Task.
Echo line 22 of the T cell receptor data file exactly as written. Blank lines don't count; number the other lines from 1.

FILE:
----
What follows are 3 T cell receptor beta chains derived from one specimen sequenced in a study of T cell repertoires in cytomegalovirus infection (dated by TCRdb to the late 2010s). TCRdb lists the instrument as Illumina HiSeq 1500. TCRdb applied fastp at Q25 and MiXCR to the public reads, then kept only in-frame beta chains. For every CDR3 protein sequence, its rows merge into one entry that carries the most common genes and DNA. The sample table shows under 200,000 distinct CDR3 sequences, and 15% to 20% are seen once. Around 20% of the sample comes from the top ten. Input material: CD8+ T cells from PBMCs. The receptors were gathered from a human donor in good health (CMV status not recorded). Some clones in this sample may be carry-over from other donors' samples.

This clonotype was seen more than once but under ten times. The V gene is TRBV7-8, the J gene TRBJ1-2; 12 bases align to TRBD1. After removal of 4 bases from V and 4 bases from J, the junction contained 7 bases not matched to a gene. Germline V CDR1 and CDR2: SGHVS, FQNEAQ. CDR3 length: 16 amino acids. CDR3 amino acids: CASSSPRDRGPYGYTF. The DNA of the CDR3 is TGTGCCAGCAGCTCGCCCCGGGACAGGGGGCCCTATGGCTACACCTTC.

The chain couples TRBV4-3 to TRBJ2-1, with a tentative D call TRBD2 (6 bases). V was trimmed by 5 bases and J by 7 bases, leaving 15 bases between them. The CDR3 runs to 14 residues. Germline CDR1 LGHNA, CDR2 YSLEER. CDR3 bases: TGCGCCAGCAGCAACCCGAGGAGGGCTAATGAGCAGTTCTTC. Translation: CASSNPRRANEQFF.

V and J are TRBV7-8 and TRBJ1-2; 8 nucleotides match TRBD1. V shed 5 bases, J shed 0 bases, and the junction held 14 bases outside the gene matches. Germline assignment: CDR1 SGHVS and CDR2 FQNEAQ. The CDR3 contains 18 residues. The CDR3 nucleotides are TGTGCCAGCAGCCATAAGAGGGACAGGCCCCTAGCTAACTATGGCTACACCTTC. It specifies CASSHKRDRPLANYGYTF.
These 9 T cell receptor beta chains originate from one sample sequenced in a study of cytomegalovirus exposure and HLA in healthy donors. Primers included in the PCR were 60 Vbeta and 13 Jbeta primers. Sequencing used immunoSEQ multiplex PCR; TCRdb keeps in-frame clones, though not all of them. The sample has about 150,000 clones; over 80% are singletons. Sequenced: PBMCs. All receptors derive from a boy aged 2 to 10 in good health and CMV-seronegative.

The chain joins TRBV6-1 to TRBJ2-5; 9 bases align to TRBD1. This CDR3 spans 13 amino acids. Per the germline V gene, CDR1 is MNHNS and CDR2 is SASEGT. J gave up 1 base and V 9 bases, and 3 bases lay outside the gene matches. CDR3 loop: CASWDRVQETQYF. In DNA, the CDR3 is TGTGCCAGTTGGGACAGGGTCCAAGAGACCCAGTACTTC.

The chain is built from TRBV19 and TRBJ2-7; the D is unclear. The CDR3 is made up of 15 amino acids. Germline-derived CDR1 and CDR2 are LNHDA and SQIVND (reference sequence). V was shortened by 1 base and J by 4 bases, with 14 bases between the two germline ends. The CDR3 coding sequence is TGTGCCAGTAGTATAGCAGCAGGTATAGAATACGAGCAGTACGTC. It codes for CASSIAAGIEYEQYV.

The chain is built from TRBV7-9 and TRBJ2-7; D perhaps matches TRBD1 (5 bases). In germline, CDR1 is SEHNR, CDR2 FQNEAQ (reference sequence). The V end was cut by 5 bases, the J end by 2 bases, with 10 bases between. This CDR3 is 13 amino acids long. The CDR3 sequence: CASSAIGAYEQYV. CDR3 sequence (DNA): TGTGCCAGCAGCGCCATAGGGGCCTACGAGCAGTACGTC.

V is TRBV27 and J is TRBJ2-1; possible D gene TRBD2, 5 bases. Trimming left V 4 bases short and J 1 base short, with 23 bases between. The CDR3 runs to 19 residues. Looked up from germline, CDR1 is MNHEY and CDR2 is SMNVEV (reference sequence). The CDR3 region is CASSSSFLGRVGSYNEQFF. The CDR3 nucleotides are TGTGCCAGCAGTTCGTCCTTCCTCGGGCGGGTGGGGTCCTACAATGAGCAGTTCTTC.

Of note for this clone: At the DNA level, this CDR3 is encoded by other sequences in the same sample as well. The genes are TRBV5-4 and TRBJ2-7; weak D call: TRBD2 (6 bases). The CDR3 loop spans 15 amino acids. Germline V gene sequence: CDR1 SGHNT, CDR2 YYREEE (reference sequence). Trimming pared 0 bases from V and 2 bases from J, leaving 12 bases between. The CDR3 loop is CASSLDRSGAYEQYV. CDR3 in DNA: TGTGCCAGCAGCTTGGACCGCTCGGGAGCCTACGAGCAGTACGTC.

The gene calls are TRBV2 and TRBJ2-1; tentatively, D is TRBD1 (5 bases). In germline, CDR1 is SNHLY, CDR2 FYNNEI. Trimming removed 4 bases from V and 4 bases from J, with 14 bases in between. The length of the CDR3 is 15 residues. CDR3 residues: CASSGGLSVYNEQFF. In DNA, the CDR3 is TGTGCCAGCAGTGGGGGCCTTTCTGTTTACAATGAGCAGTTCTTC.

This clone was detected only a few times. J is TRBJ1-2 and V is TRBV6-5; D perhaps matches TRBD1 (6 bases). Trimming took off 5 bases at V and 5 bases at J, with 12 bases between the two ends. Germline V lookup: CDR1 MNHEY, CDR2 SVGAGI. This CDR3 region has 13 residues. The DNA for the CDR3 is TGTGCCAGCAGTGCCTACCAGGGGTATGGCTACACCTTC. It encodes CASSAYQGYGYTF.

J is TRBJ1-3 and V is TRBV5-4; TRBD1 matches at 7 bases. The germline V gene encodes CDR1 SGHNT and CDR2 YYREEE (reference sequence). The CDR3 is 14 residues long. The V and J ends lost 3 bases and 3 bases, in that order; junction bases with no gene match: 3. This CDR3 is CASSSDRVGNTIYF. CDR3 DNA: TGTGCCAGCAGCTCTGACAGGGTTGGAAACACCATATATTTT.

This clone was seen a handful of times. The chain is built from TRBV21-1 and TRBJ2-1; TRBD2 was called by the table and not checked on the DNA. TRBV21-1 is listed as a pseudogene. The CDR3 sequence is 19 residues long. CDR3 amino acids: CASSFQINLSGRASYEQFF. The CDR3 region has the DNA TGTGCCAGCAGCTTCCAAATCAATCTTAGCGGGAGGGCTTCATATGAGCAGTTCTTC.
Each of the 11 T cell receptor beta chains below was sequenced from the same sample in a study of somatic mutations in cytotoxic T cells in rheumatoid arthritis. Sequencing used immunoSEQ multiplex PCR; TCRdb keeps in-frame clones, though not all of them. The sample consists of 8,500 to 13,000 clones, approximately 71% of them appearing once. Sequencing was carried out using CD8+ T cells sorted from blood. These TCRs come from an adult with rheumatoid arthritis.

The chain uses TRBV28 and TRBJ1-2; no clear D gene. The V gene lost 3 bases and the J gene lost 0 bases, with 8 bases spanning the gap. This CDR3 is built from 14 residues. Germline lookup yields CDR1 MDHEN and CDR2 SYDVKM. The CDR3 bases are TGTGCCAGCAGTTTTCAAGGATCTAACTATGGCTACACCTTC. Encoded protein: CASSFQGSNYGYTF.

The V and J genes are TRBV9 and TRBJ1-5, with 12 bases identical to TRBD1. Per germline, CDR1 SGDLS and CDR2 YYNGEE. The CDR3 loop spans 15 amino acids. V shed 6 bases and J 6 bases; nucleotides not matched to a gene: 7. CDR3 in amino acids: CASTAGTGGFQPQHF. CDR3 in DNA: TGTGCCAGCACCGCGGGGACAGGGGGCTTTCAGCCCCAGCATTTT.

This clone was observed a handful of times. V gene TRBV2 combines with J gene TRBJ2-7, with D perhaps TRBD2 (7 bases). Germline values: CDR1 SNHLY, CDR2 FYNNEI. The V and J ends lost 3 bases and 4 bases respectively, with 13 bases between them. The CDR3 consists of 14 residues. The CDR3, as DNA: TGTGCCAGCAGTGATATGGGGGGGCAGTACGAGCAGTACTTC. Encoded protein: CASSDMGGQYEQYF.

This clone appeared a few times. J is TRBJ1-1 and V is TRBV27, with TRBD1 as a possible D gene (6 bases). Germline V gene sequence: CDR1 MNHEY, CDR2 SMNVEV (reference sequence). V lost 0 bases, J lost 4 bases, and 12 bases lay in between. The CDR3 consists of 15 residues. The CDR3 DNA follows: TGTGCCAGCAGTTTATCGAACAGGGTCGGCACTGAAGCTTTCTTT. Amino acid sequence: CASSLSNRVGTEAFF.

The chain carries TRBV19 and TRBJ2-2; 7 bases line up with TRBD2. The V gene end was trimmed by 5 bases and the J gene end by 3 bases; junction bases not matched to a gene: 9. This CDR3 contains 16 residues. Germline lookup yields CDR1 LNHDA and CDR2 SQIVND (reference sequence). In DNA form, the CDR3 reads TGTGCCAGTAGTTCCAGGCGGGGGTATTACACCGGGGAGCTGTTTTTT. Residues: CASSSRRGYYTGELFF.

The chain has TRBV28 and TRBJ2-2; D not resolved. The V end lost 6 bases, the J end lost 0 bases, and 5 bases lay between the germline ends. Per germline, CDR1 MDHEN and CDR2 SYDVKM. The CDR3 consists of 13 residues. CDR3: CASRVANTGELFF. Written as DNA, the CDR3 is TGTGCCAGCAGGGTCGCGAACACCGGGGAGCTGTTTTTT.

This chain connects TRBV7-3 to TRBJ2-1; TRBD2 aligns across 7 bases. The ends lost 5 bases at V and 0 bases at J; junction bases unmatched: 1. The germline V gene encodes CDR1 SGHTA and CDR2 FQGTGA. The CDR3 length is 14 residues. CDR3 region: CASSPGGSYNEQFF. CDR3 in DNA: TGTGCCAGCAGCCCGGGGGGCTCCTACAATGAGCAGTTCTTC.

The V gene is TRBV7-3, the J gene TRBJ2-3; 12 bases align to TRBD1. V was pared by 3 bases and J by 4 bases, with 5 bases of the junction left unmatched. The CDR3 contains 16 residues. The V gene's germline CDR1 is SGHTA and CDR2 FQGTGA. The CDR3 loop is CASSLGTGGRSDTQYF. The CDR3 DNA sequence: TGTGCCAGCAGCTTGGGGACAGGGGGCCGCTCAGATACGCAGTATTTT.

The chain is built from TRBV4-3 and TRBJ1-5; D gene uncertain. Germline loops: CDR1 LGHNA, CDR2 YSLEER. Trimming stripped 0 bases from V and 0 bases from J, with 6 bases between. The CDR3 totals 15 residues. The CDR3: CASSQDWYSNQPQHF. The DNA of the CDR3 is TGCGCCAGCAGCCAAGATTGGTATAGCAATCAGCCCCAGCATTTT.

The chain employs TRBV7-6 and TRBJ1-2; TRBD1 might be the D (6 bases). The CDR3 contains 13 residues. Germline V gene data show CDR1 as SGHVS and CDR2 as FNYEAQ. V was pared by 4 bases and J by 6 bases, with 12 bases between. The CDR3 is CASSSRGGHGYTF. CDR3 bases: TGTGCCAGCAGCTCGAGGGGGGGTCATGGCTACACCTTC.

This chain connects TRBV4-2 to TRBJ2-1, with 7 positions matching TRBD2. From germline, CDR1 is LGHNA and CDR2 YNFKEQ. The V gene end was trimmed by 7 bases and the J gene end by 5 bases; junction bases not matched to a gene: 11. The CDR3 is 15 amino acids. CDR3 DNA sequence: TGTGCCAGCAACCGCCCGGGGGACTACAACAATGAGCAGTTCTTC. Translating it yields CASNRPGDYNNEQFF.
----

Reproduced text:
This chain connects TRBV7-3 to TRBJ2-1; TRBD2 aligns across 7 bases. The ends lost 5 bases at V and 0 bases at J; junction bases unmatched: 1. The germline V gene encodes CDR1 SGHTA and CDR2 FQGTGA. The CDR3 length is 14 residues. CDR3 region: CASSPGGSYNEQFF. CDR3 in DNA: TGTGCCAGCAGCCCGGGGGGCTCCTACAATGAGCAGTTCTTC.